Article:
Curtis co-authored the article but said he was prevented from publishing it in his own magazine. He handed in his notice last September in protest and then stood down with immediate effect after rejecting submissions from Chinese academics. Only now has he revealed his reasons for quitting. Continue reading

Meet the mystery woman who mastered IBM’s Chinese typewriter

Source: Fast Company (5/17/21)
Meet the mystery woman who mastered IBM’s 5,400-character Chinese typewriter
Lois Lew operated the improbable, ill-fated machine with aplomb in presentations from Manhattan to Shanghai. 70-plus years later, she’s telling her story.
By Thomas S. Mullaney

Meet the mystery woman who mastered IBM’s 5,400-character Chinese typewriter

[Photos: courtesy of IBM]

I had seen this woman before. Many times now. I was certain of it. But who was she? In a film from 1947, she’s operating an electric Chinese typewriter, the first of its kind, manufactured by IBM. Semi-circled by journalists, and a nervous-looking middle-aged Chinese man—Kao Chung-chin, the engineer who invented the machine—she radiates a smile as she pulls a sheet of paper from the device. Kao is biting his lip, his eyes darting back and forth intently between the crowd and the typist.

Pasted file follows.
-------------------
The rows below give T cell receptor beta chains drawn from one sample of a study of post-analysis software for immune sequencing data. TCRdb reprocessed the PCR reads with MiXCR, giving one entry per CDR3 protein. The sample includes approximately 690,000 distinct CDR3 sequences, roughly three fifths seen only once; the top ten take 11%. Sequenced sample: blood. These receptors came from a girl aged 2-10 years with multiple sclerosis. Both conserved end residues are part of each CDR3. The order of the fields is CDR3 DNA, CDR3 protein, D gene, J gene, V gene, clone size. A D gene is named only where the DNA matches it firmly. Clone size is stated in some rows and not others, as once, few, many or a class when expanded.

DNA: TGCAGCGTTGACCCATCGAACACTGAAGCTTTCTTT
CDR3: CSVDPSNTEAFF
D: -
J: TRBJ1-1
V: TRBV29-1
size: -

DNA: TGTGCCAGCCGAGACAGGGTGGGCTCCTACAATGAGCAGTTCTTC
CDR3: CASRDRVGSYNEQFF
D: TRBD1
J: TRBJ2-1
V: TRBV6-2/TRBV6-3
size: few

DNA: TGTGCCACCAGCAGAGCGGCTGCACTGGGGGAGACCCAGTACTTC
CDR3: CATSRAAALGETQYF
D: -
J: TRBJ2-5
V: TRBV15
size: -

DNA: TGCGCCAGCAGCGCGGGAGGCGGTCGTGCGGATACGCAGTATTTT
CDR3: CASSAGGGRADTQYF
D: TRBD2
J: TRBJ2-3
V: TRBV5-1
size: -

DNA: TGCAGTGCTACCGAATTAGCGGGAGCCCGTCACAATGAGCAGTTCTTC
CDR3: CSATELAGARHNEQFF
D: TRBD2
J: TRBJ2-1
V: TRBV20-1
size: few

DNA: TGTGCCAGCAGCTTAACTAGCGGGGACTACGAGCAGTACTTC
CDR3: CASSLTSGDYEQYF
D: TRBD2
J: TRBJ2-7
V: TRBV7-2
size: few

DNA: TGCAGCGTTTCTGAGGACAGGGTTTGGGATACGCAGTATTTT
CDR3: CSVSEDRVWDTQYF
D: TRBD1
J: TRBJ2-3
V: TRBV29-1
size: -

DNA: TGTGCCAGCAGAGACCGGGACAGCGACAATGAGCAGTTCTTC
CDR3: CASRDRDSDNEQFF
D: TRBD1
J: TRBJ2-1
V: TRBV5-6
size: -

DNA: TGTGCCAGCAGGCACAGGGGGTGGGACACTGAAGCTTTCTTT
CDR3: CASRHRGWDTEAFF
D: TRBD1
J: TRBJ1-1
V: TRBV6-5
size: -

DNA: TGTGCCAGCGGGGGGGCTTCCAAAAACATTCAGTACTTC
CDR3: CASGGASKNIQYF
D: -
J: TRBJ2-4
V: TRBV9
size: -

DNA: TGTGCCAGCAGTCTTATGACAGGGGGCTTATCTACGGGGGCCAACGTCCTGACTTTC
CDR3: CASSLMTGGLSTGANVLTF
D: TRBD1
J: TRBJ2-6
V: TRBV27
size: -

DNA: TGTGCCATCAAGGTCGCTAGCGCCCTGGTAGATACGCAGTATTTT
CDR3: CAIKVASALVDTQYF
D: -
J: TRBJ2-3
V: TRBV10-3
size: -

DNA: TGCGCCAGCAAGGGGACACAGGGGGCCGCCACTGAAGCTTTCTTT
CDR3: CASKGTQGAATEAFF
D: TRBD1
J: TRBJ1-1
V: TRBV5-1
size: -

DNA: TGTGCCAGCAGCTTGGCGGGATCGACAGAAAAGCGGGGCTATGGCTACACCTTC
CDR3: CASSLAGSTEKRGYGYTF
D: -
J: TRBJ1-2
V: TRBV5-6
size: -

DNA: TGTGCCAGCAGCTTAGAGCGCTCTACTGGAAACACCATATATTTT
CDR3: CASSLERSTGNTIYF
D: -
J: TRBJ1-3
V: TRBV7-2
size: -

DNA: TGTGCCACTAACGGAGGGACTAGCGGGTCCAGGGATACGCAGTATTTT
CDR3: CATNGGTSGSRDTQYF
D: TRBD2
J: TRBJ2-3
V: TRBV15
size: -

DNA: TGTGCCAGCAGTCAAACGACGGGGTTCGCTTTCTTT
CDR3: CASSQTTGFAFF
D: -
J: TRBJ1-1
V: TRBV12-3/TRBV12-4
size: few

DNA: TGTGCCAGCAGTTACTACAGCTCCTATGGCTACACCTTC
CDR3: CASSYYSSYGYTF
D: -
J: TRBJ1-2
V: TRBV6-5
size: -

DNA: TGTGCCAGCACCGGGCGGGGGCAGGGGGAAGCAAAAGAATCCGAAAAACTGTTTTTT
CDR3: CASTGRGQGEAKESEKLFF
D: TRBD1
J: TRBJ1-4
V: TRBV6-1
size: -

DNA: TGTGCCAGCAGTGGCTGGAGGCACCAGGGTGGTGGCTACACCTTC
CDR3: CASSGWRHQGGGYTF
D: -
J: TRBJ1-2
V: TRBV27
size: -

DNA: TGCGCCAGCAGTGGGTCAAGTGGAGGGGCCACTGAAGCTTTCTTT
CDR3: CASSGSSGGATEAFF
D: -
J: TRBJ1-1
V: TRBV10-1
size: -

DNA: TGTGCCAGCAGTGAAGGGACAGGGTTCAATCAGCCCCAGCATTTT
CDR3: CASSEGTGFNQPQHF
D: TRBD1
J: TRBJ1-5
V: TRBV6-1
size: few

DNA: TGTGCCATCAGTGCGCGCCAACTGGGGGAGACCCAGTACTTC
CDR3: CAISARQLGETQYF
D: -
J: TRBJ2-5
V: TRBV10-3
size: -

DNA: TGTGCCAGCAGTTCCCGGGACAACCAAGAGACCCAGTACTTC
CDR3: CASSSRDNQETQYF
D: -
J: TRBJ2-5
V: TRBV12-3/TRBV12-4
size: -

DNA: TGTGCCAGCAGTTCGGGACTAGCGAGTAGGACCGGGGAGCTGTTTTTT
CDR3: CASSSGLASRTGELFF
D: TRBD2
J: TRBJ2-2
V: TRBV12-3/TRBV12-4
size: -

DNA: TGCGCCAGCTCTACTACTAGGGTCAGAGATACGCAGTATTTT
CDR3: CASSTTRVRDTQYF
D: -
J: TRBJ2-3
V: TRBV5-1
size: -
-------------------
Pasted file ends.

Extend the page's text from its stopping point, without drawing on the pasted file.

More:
As soon as I saw that film, I began to riffle through my files. I’m a professor of Chinese history at Stanford University, and I was years into a book project on the history of modern Chinese information technology—and the Chinese typewriter specifically. By that point, I had amassed a large and still-growing body of source materials, including archival documents, historic photographs, and even antique machines. My office was becoming something of a private museum.

As I thought, I’d encountered the typist previously in my research, in glossy IBM brochures and on the cover of Chinese magazines. Who was she? Why did she appear so frequently, so prominently, in the history of IBM’s effort to electrify the Chinese language? Continue reading

Academics continue China research while targeted by China sanctions

Source:  University World News (6/2/21)
Academics continue China research – while targeted by China sanctions
By Yojana Sharma

After China targeted academics and a research centre in Europe for its first ever sanctions against foreign researchers in March 2021, many feared it would have a wider impact on academic research on China.

But speaking some weeks after the imposition of sanctions on 22 and 26 March, imposed in part due to their work on China’s Xinjiang region, researchers said their work has hardly been impacted by Chinese sanctions as it was already hampered previously by unofficial restrictions and harassment.